Forget Valentine’s Day. Halloween is the real festival of love and I can guarantee that more people will hook up this weekend than on February 14th.
Why? Well it’s all down to the science of fear. There is fairly good evidence that feeling afraid can trigger the same emotions as sexual arousal.
It’s why taking a date to a horror movie is so popular. Not only is it more acceptable to snuggle into a prospective partner under the guise of shielding your eyes from a bloody on-screen onslaught, but feeling afraid heightens the senses and increases attractiveness and attraction.
It is why so many holidaymakers fall for their ski-instructors or mountain guides. It is virtually impossible to separate feelings of sexual attraction from feelings of fear. And if there is a hunky ski bunny ready to help you down that terrifying black run, so much the better.
The sex hormone oestrogen plays a crucial role in both processes, generating feelings of sexual desire but also producing alertness and fear. Oxytocin, the cuddle hormone, is also linked to feeling afraid.
In fact many of the physical changes which take place when you see a prospective partner, also happen during the ‘flight or fight’ response – when we are at our most afraid.
Heart rate and blood pressure increase in both, pupils dilate and you have trouble focussing on anything else.
“It’s a good idea to take someone to a scary movie,” says Dr Viren Swami, a psychologist from the University of Westminster, who has found that people are more attracted to each other while watching horror films.
“This may be because they misinterpret fear as sexual arousal.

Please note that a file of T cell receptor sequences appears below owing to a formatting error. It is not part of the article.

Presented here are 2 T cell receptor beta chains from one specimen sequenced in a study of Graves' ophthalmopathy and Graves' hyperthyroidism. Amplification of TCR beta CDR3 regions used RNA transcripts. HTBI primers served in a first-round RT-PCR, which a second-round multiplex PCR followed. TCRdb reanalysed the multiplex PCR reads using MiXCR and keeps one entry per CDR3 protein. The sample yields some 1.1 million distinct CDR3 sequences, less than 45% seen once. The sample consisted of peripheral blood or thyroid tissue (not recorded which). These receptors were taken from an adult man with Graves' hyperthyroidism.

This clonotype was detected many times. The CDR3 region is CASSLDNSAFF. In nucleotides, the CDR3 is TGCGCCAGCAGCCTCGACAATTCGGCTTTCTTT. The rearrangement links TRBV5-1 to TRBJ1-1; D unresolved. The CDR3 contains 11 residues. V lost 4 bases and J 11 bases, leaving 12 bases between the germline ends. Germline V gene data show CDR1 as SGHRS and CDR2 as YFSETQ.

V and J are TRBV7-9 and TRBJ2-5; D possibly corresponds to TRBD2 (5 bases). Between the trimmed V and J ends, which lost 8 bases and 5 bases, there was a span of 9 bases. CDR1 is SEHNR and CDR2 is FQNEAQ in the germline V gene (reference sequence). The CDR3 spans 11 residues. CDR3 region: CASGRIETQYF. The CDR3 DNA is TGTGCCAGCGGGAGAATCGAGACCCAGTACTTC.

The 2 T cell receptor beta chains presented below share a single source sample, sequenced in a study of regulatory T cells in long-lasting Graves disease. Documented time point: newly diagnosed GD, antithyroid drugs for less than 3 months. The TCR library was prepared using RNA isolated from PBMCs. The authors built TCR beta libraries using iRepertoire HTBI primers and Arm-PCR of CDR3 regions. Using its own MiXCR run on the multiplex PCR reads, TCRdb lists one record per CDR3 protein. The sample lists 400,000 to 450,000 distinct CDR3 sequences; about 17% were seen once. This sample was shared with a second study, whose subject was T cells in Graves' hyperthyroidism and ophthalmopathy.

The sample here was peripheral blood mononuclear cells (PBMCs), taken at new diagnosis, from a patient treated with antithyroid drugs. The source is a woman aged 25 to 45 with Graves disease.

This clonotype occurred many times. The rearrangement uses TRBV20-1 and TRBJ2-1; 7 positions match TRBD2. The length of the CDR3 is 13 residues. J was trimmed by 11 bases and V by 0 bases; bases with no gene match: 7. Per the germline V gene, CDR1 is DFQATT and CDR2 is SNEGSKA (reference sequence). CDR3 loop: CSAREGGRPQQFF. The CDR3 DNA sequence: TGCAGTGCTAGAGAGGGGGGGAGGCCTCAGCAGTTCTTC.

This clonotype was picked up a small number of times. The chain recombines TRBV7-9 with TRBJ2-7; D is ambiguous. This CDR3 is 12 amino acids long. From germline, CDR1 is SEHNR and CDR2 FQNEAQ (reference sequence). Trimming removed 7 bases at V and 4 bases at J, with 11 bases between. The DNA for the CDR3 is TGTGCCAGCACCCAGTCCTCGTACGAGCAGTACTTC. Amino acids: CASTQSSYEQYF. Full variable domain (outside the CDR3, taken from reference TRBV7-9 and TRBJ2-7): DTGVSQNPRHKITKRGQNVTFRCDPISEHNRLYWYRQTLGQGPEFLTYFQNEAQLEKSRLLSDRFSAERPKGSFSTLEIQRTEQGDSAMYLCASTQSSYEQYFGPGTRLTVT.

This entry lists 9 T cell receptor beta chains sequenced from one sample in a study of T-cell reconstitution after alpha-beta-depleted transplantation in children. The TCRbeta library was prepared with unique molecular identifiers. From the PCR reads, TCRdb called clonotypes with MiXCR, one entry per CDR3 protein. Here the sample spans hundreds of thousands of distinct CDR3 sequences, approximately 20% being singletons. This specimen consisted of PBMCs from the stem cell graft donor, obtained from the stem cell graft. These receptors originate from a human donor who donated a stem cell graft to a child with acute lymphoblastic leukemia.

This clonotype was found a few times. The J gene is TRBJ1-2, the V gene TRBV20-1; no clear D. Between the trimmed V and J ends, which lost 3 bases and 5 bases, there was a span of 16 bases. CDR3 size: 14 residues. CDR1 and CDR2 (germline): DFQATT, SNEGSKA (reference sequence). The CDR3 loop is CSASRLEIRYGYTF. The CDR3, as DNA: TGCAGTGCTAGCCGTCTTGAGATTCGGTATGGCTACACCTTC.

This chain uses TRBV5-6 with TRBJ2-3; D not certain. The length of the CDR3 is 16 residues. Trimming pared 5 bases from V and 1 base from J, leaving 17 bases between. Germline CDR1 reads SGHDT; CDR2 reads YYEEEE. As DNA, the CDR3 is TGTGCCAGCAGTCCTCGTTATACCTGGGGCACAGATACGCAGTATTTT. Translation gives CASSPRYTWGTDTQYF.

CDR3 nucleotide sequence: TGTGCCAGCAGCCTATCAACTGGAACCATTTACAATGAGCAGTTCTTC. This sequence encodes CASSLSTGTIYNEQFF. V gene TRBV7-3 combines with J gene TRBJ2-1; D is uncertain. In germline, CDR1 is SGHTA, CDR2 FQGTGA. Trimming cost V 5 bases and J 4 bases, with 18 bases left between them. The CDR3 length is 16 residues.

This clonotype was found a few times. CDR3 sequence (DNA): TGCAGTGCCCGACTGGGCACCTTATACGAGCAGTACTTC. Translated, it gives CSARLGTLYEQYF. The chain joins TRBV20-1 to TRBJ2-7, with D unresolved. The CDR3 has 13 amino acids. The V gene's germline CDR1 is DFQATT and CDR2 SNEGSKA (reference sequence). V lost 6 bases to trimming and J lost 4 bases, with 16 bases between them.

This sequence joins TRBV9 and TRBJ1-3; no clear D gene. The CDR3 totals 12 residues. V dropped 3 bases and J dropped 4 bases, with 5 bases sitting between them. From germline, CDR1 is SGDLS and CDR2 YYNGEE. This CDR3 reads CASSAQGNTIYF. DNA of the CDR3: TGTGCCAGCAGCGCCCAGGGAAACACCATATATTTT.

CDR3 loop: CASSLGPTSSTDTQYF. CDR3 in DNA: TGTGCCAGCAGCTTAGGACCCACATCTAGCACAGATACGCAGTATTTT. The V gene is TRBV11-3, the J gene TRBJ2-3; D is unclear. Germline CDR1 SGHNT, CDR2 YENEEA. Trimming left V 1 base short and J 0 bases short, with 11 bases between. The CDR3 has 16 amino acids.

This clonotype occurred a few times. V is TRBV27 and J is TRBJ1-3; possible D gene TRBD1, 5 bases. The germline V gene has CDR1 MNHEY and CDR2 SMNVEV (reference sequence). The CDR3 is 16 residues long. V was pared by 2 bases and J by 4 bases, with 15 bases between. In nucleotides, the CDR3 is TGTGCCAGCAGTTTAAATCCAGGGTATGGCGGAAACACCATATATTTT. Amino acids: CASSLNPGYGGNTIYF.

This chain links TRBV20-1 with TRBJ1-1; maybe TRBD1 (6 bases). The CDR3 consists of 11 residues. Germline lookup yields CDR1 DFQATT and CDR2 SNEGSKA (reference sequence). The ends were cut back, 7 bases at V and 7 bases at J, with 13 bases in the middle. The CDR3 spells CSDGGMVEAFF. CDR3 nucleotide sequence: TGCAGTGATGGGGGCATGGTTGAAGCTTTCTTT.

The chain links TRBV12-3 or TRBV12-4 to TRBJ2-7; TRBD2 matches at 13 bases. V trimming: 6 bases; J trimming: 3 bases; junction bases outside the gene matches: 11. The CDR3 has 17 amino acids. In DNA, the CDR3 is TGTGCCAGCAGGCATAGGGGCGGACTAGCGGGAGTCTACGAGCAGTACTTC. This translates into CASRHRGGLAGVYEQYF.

In 2009 Psychologist Arthur Aron conducted a study using the very common fear of heights.
Aron had one group of men walk across a wobbly bridge which was 450-foot-long and suspended over a 230-foot drop, while a second group walked across a perfectly stable-feeling bridge over the same height.
At the end of each bridge, the men met Aron’s very beautiful female assistant. She asked each subject a set of questions related to an imaginary study and then gave him her phone number in case he wanted more information.
Of the 33 men who’d walked across the stable bridge, two called the assistant. Of the 33 who’d walked across the wobbly bridge, nine called.
Realistically, anything that sets the pulse racing is likely to spark romance. I recently asked a friend where she met her fiancée and she told me that is was during ‘Hostile Environment Training’- a course for journalists where ex-Army types teach hacks how to behave in war zones.
The BBC newsreader Kate Silverton met her husband Mike Heron, a former Royal Marine turned security consultant, on a similar course.
Life coaches will tell you that it is important to do something that scares you every day to grow and feel fulfilled. But that is likely to help your love life too.